GMOs are now part of the International Jewish Conspiracy

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The, now dead, satirical web page https://web.archive.org/web/20041211212408/http://www.internationaljewishconspiracy.com/

The anti-GMO movement was recently endorsed by David Duke, a former imperial wizard of the Ku Klux Klan. Duke is a Holocaust denier who served one-term as a Louisiana State Representative. He has also unsuccessfully run several times for Congress, governor, and even president.

Ignoring her “troubling ties” to the organic industry, Duke seems concerned about Hillary Clinton’s ties to the biotechnology industry. But in his tweet he takes this conspiracy theory a step further by connecting Monsanto to his hatred of Judaism, as indicated by the parentheses around Monsanto.

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Lindsey Ellefson from MEDIAITE explains:

Neo-Nazis, anti-Semites, and white nationalists put the triple parentheses around the name of a Jewish writer or influencer to quickly and quietly identify them to other Neo-Nazis, anti-Semites, and white nationalists. Sometimes, a blog that employs a large number of Jews may also get the (((treatment))).

In other words, Duke is insinuating that Monsanto is controlled by “The Jews”. An opinion he appears to not be alone in sharing, as a quick twitter search for the words “Monsanto” and “zionist” confirms.

Like most conspiracy theories, this one appears to be based on a couple of facts that quickly got twisted. A Jewish family with the name Monsanto fled to Holland from Spain to escape the inquisition, with at least one branch later finding their way to the Americas. They have a lot of descendents, and most appear to have converted to Catholicism. The founder of Monsanto, John Queeny Francis (a Catholic himself) named the company after his wife’s family. According to census and immigration records, this branch of the Monsanto family, however, did not arrive in the Americas from Europe until the late 1800s.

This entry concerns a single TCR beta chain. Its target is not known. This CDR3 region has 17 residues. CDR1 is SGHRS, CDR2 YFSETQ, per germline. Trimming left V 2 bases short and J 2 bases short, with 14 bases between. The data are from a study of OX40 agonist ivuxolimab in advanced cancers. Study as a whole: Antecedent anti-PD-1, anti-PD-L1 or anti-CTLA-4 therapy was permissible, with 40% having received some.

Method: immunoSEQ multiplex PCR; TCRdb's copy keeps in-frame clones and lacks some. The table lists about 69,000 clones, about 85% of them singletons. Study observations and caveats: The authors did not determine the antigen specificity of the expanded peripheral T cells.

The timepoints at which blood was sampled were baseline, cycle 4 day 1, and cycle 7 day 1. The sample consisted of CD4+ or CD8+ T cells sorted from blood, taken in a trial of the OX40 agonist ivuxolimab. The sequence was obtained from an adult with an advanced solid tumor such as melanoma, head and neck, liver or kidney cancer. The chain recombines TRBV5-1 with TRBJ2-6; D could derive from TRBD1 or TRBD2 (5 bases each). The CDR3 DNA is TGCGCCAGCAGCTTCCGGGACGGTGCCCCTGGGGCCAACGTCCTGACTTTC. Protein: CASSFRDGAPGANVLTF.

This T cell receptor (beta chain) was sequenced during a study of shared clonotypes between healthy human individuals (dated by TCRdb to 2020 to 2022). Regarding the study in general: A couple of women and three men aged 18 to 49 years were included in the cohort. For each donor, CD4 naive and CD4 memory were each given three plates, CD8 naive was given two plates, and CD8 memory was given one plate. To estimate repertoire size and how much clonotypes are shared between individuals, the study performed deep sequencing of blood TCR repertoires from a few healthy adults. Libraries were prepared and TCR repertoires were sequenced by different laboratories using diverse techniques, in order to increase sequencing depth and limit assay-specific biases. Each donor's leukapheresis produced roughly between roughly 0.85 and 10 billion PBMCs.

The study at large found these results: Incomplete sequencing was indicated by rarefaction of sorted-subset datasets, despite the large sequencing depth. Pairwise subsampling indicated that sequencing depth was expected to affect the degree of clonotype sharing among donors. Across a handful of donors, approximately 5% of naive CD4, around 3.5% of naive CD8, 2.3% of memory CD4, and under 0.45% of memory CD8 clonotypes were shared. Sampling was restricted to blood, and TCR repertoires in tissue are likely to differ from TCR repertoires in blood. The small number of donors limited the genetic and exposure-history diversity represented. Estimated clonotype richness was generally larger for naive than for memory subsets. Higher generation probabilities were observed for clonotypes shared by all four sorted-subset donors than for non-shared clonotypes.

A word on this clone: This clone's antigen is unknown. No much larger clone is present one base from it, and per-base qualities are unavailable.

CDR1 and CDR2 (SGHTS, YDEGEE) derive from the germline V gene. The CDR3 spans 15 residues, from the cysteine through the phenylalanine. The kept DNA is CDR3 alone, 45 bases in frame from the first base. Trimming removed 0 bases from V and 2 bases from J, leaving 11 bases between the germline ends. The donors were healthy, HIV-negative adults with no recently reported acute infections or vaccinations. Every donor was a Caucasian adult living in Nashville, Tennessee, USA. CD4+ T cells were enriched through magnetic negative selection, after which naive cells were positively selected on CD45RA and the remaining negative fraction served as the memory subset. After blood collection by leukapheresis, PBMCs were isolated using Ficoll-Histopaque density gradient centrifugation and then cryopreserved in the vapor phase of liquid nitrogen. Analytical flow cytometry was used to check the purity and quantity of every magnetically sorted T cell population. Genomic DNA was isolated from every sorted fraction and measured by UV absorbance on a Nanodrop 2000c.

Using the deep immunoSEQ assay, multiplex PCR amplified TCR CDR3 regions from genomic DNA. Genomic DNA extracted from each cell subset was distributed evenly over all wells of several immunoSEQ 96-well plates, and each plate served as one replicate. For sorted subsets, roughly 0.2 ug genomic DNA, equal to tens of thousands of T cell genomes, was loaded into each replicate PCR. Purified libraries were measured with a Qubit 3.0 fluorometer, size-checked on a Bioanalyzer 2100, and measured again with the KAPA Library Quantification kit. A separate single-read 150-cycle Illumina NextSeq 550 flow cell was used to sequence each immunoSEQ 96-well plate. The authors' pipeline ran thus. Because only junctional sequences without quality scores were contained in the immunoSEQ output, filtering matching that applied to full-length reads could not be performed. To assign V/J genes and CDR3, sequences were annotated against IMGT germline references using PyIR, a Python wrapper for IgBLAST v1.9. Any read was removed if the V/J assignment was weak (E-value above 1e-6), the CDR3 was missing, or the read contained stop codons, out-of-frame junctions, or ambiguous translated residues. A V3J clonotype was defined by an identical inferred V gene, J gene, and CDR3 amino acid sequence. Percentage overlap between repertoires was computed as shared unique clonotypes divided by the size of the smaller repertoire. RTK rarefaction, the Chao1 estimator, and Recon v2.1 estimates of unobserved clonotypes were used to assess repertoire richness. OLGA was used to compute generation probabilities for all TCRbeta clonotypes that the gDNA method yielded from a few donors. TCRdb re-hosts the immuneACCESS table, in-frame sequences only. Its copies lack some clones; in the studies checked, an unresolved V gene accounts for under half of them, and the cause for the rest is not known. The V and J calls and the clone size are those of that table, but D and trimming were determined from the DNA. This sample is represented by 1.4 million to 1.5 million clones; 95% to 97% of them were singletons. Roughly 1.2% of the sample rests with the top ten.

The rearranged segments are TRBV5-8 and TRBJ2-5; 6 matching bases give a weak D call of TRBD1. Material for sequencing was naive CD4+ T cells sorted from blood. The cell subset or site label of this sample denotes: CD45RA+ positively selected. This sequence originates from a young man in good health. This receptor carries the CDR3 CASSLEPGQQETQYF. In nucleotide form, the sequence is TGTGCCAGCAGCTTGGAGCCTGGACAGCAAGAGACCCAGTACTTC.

Many sources seem to indicate (including Wikipedia) that Francis named the company Monsanto to secure financing from a Monsanto sugar baron in the Caribbean, but there does not seem to be any historical record of a connection between these two branches of the name.

John Francis Queeny and Olga Monsanto were married at the Catholic  St. Paul’s Church in Hoboken, NJ (where Olga lived at the time).  According to New Jersey Wills and Probate Records (1792-1991), Olga’s parents were Mauricio (with Moreis and Morris being alternate spellings) and Emma Monsanto. American census records and German passenger lists indicate that Mauricio (a civil engineer) was born in Germany with Emma (hotel house keeper) being born in Holland. They would take their daughter to St. Thomas, before later settling in New Jersey.

The Monsanto name, being the paternal name, is really irrelevant here. In Jewish law the religion of the mother is what determines whether or not someone is Jewish. Olga Monsanto’s maternal grandmother was Caroline Magdalene Beckmann of Hannover, Germany. She was Lutheran.

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The idea that David Duke would buy into anti-GMO conspiracies should not surprise anyone. Crank magnetism is a real thing. Psychologist Stephan Lewandowsky published a study for Plos One showing that belief in conspiracy theories makes one much more likely to believe in multiple conspiracies. For example, people who think AIDs was created by the US government are far more likely to also believe that the connection between lung cancer and smoking is built on junk science.

The human brain evolved to find patterns, it helped early man survive. The problem occurs in the fact that the brain will perceive patterns when none are really there. Writing for Psychology Today Mark Van Vugt describes why so many people accept that there are massive conspiracies against them.

Another evolved function of the mind is to respond swiftly to threats. The biggest threat facing humans throughout history has been other people, particularly when they teamed up against you. If you consider societies that still live as in ancestral times, such as the Yanomamo in the Amazon region or the Kung San in Botswana then the most common form of violence involves a conspiracy directed against a particular individual who has been accused of malice, adultery, or witchcraft.

So whether it is one of the smallest religions on the planet somehow managing to control the world, or multi national corporations trying to depopulate the planet, these conspiracy theories are part of a primal survival instinct gone amok.

 

 

Author: Stephan Neidenbach

Stephan Neidenbach is a middle school teacher, husband, and father living in Annapolis, MD. He holds a BS in business administration from Salisbury University and a MS in Instructional Technology from University of Maryland University College. He started and runs the Facebook page We Love GMOs and Vaccines, follow him on twitter @welovegv.